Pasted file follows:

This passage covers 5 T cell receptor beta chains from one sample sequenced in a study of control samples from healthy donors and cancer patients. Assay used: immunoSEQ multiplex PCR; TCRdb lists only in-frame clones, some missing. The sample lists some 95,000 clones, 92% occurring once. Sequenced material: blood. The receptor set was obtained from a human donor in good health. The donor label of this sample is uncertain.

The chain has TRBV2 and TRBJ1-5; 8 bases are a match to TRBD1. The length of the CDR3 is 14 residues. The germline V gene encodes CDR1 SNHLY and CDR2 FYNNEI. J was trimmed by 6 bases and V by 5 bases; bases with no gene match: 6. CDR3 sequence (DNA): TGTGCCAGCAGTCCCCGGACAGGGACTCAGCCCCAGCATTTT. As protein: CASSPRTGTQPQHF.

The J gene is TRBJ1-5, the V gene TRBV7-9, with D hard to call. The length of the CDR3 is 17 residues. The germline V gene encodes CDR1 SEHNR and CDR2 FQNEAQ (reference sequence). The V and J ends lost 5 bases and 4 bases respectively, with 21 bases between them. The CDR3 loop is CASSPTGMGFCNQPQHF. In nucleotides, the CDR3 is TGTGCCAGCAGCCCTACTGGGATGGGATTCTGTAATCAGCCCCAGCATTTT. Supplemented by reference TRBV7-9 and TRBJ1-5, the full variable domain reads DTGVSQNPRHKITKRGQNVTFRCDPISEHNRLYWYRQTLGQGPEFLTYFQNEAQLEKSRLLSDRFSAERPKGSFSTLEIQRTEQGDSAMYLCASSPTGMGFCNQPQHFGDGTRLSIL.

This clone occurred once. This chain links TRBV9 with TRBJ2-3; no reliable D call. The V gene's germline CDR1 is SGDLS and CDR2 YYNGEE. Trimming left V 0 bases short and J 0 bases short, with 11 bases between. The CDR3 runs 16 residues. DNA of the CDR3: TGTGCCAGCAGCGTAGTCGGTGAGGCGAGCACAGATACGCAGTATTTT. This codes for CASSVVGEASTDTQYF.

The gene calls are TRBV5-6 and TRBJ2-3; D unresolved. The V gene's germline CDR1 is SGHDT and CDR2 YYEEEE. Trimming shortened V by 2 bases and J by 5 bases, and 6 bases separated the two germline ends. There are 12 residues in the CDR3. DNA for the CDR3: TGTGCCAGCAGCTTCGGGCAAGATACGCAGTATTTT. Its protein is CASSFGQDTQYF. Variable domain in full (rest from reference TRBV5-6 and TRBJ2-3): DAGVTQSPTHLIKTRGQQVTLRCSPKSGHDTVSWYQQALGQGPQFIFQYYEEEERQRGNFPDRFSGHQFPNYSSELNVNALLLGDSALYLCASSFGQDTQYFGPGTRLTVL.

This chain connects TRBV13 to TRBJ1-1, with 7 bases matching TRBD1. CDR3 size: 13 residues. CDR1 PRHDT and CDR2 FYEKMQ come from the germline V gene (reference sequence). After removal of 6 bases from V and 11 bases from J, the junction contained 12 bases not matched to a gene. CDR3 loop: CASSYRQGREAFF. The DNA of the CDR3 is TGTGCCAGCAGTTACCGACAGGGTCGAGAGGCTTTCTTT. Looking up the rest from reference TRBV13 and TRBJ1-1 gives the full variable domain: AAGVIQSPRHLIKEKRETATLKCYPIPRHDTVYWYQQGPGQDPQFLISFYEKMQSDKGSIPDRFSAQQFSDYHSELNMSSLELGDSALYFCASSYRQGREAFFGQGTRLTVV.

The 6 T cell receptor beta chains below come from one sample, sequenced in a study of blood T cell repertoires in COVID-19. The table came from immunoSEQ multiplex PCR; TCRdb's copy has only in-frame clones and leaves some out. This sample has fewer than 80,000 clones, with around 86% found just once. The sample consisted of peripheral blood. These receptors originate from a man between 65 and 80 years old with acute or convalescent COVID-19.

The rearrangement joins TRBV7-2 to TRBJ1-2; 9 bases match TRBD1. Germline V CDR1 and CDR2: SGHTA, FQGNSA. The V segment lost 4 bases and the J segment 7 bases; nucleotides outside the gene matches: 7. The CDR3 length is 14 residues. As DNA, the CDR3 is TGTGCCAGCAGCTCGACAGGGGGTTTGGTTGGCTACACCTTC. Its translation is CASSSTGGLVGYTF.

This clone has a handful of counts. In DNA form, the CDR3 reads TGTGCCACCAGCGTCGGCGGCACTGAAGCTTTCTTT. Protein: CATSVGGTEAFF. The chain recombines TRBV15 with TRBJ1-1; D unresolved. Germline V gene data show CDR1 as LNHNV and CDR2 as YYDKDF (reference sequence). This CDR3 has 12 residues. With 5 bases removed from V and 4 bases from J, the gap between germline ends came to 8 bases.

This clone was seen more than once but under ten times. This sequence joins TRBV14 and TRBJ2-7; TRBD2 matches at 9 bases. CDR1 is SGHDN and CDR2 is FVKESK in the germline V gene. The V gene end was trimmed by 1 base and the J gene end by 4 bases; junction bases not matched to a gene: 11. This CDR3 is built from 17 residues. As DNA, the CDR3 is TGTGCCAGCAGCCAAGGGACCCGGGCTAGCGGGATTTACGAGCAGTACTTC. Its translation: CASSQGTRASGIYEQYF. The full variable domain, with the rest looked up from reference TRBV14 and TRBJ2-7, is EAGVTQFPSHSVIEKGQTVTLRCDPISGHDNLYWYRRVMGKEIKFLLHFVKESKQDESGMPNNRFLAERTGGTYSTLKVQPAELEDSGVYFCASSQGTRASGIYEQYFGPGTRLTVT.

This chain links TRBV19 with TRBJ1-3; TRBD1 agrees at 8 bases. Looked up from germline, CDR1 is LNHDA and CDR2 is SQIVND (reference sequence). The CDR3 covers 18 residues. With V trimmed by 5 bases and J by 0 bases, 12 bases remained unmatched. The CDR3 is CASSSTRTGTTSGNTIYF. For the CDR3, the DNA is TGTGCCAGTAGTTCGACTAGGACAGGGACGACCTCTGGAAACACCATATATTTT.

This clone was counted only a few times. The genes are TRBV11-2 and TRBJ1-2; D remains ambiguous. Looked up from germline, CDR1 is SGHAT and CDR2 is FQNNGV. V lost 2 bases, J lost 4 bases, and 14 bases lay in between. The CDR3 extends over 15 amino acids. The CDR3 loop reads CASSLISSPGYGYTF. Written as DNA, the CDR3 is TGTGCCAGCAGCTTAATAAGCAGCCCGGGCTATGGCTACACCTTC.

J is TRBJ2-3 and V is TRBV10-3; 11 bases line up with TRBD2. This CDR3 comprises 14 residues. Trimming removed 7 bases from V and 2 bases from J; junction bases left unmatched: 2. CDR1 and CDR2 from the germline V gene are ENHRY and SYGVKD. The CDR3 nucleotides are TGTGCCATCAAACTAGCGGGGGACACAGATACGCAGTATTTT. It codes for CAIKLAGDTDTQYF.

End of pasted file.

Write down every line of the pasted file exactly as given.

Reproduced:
This passage covers 5 T cell receptor beta chains from one sample sequenced in a study of control samples from healthy donors and cancer patients. Assay used: immunoSEQ multiplex PCR; TCRdb lists only in-frame clones, some missing. The sample lists some 95,000 clones, 92% occurring once. Sequenced material: blood. The receptor set was obtained from a human donor in good health. The donor label of this sample is uncertain.

The chain has TRBV2 and TRBJ1-5; 8 bases are a match to TRBD1. The length of the CDR3 is 14 residues. The germline V gene encodes CDR1 SNHLY and CDR2 FYNNEI. J was trimmed by 6 bases and V by 5 bases; bases with no gene match: 6. CDR3 sequence (DNA): TGTGCCAGCAGTCCCCGGACAGGGACTCAGCCCCAGCATTTT. As protein: CASSPRTGTQPQHF.

The J gene is TRBJ1-5, the V gene TRBV7-9, with D hard to call. The length of the CDR3 is 17 residues. The germline V gene encodes CDR1 SEHNR and CDR2 FQNEAQ (reference sequence). The V and J ends lost 5 bases and 4 bases respectively, with 21 bases between them. The CDR3 loop is CASSPTGMGFCNQPQHF. In nucleotides, the CDR3 is TGTGCCAGCAGCCCTACTGGGATGGGATTCTGTAATCAGCCCCAGCATTTT. Supplemented by reference TRBV7-9 and TRBJ1-5, the full variable domain reads DTGVSQNPRHKITKRGQNVTFRCDPISEHNRLYWYRQTLGQGPEFLTYFQNEAQLEKSRLLSDRFSAERPKGSFSTLEIQRTEQGDSAMYLCASSPTGMGFCNQPQHFGDGTRLSIL.

This clone occurred once. This chain links TRBV9 with TRBJ2-3; no reliable D call. The V gene's germline CDR1 is SGDLS and CDR2 YYNGEE. Trimming left V 0 bases short and J 0 bases short, with 11 bases between. The CDR3 runs 16 residues. DNA of the CDR3: TGTGCCAGCAGCGTAGTCGGTGAGGCGAGCACAGATACGCAGTATTTT. This codes for CASSVVGEASTDTQYF.

The gene calls are TRBV5-6 and TRBJ2-3; D unresolved. The V gene's germline CDR1 is SGHDT and CDR2 YYEEEE. Trimming shortened V by 2 bases and J by 5 bases, and 6 bases separated the two germline ends. There are 12 residues in the CDR3. DNA for the CDR3: TGTGCCAGCAGCTTCGGGCAAGATACGCAGTATTTT. Its protein is CASSFGQDTQYF. Variable domain in full (rest from reference TRBV5-6 and TRBJ2-3): DAGVTQSPTHLIKTRGQQVTLRCSPKSGHDTVSWYQQALGQGPQFIFQYYEEEERQRGNFPDRFSGHQFPNYSSELNVNALLLGDSALYLCASSFGQDTQYFGPGTRLTVL.

This chain connects TRBV13 to TRBJ1-1, with 7 bases matching TRBD1. CDR3 size: 13 residues. CDR1 PRHDT and CDR2 FYEKMQ come from the germline V gene (reference sequence). After removal of 6 bases from V and 11 bases from J, the junction contained 12 bases not matched to a gene. CDR3 loop: CASSYRQGREAFF. The DNA of the CDR3 is TGTGCCAGCAGTTACCGACAGGGTCGAGAGGCTTTCTTT. Looking up the rest from reference TRBV13 and TRBJ1-1 gives the full variable domain: AAGVIQSPRHLIKEKRETATLKCYPIPRHDTVYWYQQGPGQDPQFLISFYEKMQSDKGSIPDRFSAQQFSDYHSELNMSSLELGDSALYFCASSYRQGREAFFGQGTRLTVV.

The 6 T cell receptor beta chains below come from one sample, sequenced in a study of blood T cell repertoires in COVID-19. The table came from immunoSEQ multiplex PCR; TCRdb's copy has only in-frame clones and leaves some out. This sample has fewer than 80,000 clones, with around 86% found just once. The sample consisted of peripheral blood. These receptors originate from a man between 65 and 80 years old with acute or convalescent COVID-19.

The rearrangement joins TRBV7-2 to TRBJ1-2; 9 bases match TRBD1. Germline V CDR1 and CDR2: SGHTA, FQGNSA. The V segment lost 4 bases and the J segment 7 bases; nucleotides outside the gene matches: 7. The CDR3 length is 14 residues. As DNA, the CDR3 is TGTGCCAGCAGCTCGACAGGGGGTTTGGTTGGCTACACCTTC. Its translation is CASSSTGGLVGYTF.

This clone has a handful of counts. In DNA form, the CDR3 reads TGTGCCACCAGCGTCGGCGGCACTGAAGCTTTCTTT. Protein: CATSVGGTEAFF. The chain recombines TRBV15 with TRBJ1-1; D unresolved. Germline V gene data show CDR1 as LNHNV and CDR2 as YYDKDF (reference sequence). This CDR3 has 12 residues. With 5 bases removed from V and 4 bases from J, the gap between germline ends came to 8 bases.

This clone was seen more than once but under ten times. This sequence joins TRBV14 and TRBJ2-7; TRBD2 matches at 9 bases. CDR1 is SGHDN and CDR2 is FVKESK in the germline V gene. The V gene end was trimmed by 1 base and the J gene end by 4 bases; junction bases not matched to a gene: 11. This CDR3 is built from 17 residues. As DNA, the CDR3 is TGTGCCAGCAGCCAAGGGACCCGGGCTAGCGGGATTTACGAGCAGTACTTC. Its translation: CASSQGTRASGIYEQYF. The full variable domain, with the rest looked up from reference TRBV14 and TRBJ2-7, is EAGVTQFPSHSVIEKGQTVTLRCDPISGHDNLYWYRRVMGKEIKFLLHFVKESKQDESGMPNNRFLAERTGGTYSTLKVQPAELEDSGVYFCASSQGTRASGIYEQYFGPGTRLTVT.

This chain links TRBV19 with TRBJ1-3; TRBD1 agrees at 8 bases. Looked up from germline, CDR1 is LNHDA and CDR2 is SQIVND (reference sequence). The CDR3 covers 18 residues. With V trimmed by 5 bases and J by 0 bases, 12 bases remained unmatched. The CDR3 is CASSSTRTGTTSGNTIYF. For the CDR3, the DNA is TGTGCCAGTAGTTCGACTAGGACAGGGACGACCTCTGGAAACACCATATATTTT.

This clone was counted only a few times. The genes are TRBV11-2 and TRBJ1-2; D remains ambiguous. Looked up from germline, CDR1 is SGHAT and CDR2 is FQNNGV. V lost 2 bases, J lost 4 bases, and 14 bases lay in between. The CDR3 extends over 15 amino acids. The CDR3 loop reads CASSLISSPGYGYTF. Written as DNA, the CDR3 is TGTGCCAGCAGCTTAATAAGCAGCCCGGGCTATGGCTACACCTTC.

J is TRBJ2-3 and V is TRBV10-3; 11 bases line up with TRBD2. This CDR3 comprises 14 residues. Trimming removed 7 bases from V and 2 bases from J; junction bases left unmatched: 2. CDR1 and CDR2 from the germline V gene are ENHRY and SYGVKD. The CDR3 nucleotides are TGTGCCATCAAACTAGCGGGGGACACAGATACGCAGTATTTT. It codes for CAIKLAGDTDTQYF.